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Cork Independent


City boundary reaction

Thursday, 15th June, 2017 9:33am

“It’s a reverse takeover of the county dressed up as a city boundary extension!”

That’s the sentiment of Alf Smiddy, who chaired the Cork Local Government Review Committee, responding to news that Cork City Council’s boundary will be extended.

Mr Smiddy’s committee had recommended that Cork city and county councils merge, as announced in September 2015. (See panel)

A second group was established in October 2016 – called the Expert Advisory Group on Local Government Arrangements – and this week it recommended that Cork City Council be given a boundary extension.

Minister Simon Coveney established the second group and he has agreed with its recommendation. This was confirmed on 9 June.

It has since caused controversy with Cork County Council after indicating that it is not in a position to accept the report in the absence of further information.

Cork County Council convened a meeting of the Corporate Policy Group (CPG) which took place within hours of the report being published.

While acknowledging that there are some positive aspects to the report’s findings, a number of serious concerns were identified by members of council on the CPG.

These include issues with the boundary extension and management structures.

A statement from Cork County Council said: “Firstly, and crucially, the Group makes no reference to the proposals put forward by Cork County Council as part of this process. Given the significance of Cork County Council as a key stakeholder, this is a glaring omission.”

It added that any proposed revised boundary arrangements can only be implemented once the management structure – including staff transfers, financial structures and transitional arrangements – are put in place.

Cork County Council also believes that the proposed boundary extension is “excessive” and involves the city taking in areas which are rural, and not city, areas.

“Rural Cork will inevitably be negatively impacted in the medium to longer term,” said Cork County Council statement.

On Monday, at a Cork City Council meeting, Lord Mayor of Cllr Des Cahill proposed that the council accept the decision, which it did. He said, during his last meeting to chair as the Lord Mayor: “This isn’t an us versus them situation.”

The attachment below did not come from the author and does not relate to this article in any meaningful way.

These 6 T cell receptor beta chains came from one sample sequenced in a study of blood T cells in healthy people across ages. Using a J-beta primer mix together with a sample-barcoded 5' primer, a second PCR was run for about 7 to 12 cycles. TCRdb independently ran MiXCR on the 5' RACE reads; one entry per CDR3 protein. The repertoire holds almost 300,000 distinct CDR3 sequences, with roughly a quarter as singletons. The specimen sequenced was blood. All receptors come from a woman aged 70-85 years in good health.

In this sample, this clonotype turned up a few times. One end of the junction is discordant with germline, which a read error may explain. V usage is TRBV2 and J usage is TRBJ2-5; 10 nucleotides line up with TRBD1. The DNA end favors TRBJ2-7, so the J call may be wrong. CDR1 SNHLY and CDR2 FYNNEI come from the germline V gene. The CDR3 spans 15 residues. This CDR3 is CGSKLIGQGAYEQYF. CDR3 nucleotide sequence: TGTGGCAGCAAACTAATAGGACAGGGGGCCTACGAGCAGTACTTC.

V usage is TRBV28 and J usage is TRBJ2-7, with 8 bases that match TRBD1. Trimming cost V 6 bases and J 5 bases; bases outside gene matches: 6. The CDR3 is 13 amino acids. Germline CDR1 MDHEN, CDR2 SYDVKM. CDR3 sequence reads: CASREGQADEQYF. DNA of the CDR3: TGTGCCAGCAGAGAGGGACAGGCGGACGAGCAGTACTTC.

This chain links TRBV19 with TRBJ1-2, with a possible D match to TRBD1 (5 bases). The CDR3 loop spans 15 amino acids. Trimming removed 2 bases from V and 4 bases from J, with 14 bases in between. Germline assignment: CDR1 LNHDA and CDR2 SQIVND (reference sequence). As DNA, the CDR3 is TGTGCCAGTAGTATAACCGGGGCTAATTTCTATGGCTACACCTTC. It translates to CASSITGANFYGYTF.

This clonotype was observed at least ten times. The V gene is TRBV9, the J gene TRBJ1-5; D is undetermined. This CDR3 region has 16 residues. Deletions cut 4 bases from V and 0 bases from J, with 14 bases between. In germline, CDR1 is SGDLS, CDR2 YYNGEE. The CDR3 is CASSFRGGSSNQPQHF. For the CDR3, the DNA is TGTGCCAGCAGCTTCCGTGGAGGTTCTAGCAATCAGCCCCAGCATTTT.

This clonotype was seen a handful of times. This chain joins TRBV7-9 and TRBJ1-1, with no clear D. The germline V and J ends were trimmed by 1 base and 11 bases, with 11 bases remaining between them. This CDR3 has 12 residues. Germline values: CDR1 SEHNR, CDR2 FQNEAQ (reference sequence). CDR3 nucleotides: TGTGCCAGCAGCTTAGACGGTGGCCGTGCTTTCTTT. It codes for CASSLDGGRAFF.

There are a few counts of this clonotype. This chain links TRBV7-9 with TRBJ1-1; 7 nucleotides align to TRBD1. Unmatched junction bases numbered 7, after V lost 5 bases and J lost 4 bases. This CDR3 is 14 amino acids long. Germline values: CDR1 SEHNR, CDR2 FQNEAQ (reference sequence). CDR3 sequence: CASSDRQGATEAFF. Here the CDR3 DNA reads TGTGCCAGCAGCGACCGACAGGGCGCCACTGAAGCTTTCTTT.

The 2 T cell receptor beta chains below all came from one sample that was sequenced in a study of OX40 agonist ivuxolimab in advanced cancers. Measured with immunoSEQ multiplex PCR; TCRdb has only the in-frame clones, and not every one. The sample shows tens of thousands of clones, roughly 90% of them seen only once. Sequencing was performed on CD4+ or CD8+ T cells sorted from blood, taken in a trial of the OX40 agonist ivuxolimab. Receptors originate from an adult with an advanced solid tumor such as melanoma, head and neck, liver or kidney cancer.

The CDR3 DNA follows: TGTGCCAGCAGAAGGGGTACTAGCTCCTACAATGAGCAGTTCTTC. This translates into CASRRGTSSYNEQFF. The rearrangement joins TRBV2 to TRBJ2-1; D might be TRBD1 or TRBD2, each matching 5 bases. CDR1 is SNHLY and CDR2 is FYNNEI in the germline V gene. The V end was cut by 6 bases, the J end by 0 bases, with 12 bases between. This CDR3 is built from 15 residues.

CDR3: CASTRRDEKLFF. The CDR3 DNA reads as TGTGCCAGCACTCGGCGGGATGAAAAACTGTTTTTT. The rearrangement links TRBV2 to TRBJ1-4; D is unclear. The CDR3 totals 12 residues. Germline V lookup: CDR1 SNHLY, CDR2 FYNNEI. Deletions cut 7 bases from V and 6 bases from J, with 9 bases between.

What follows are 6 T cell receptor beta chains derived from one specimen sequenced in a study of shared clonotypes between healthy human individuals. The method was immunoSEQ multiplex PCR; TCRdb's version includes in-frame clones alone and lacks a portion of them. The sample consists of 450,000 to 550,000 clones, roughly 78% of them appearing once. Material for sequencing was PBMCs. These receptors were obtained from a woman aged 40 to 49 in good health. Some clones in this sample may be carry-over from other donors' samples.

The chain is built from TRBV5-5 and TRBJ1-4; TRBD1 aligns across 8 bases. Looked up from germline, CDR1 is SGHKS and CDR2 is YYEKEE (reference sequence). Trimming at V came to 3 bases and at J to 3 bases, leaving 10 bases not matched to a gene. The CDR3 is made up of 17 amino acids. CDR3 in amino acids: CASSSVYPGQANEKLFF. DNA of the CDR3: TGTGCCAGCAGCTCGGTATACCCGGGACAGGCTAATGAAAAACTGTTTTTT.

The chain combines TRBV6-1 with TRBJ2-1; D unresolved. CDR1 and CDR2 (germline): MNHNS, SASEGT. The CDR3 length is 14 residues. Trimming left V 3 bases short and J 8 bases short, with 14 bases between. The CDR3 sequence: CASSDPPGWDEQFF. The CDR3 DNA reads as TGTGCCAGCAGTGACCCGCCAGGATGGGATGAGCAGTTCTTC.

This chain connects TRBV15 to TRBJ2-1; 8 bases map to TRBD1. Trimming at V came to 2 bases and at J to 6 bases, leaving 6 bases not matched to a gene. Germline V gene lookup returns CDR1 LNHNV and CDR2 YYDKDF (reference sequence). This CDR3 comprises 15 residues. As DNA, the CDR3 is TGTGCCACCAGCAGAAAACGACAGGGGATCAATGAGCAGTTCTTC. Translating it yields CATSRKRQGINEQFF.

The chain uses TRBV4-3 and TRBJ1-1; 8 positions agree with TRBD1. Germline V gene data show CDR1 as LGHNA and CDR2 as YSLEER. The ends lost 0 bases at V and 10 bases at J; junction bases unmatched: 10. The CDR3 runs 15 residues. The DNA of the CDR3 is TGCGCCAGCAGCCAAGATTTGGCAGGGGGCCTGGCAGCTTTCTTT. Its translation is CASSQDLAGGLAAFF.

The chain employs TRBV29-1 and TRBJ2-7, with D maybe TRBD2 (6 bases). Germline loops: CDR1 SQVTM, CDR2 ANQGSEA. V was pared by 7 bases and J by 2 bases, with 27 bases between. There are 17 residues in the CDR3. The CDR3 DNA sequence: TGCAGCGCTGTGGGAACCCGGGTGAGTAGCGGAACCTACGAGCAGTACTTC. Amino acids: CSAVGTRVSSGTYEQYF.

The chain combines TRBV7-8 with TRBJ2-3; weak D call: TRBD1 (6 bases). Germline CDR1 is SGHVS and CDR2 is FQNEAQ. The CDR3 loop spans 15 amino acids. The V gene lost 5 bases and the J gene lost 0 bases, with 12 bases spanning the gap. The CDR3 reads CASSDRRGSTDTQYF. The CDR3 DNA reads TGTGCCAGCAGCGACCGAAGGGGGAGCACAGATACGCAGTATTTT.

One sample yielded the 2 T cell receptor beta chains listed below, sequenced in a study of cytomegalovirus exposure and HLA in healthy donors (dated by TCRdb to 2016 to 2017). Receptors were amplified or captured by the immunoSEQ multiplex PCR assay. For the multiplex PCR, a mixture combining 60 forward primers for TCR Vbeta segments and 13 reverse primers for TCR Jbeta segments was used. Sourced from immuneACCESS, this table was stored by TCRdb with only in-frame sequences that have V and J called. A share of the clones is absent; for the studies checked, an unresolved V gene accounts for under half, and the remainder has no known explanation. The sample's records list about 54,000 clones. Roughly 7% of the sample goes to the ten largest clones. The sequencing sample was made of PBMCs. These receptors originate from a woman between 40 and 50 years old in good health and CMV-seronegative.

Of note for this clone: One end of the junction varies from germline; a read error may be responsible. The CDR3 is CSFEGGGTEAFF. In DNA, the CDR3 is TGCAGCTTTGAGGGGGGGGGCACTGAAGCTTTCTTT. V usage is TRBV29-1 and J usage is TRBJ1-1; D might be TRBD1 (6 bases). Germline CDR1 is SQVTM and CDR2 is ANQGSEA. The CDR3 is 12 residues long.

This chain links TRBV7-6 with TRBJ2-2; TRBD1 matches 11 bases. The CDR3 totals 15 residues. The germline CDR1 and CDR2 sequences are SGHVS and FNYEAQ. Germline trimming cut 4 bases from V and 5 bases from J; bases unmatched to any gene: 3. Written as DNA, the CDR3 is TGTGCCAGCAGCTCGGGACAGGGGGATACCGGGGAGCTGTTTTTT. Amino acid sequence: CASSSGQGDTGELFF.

He also said that it was the right thing to do.

Previous to the meeting, he said: “I believe passionately that a boundary extension is the right solution not just for the city, but for the county too, as well as for the southern region, and for Ireland.”

• Cork should continue to have two local authorities – Cork City Council and Cork County Council

• Cork County Council will remain by far the larger of the two local authorities, with a population of approximately 320,000

• Cork City Council should be extended to include Ballincollig, Carrigrohane, Blarney, Glanmire, Carrigtwohill and Cork Airport, involving approximately a population of 225,000. based on 2016 Census figures

• The number of councillors should be revised to reflect a better balance of representation

• A statutory Cork Metropolitan Area Plan should be drawn up, focusing on strategic economic development, housing and infrastructure issues affecting the wider Cork area. Preparation and implementation should be overseen by a board, with equal representation from both the city and county, as well as business representatives.

Other areas of co-operation between the local authorities should be strengthened

• A financial reciprocation payment, based on principles outlined in the report, should be made by Cork City Council to Cork County Council arising from the boundary change, taking into consideration loss of revenue and reduced expenditure on the part of Cork County Council

• A newly-configured Cork City Council should move to area-based decision-making, service provision and operations

• An Implementation Oversight Body should be established to progress arrangements including overseeing the Metropolitan Area Plan.

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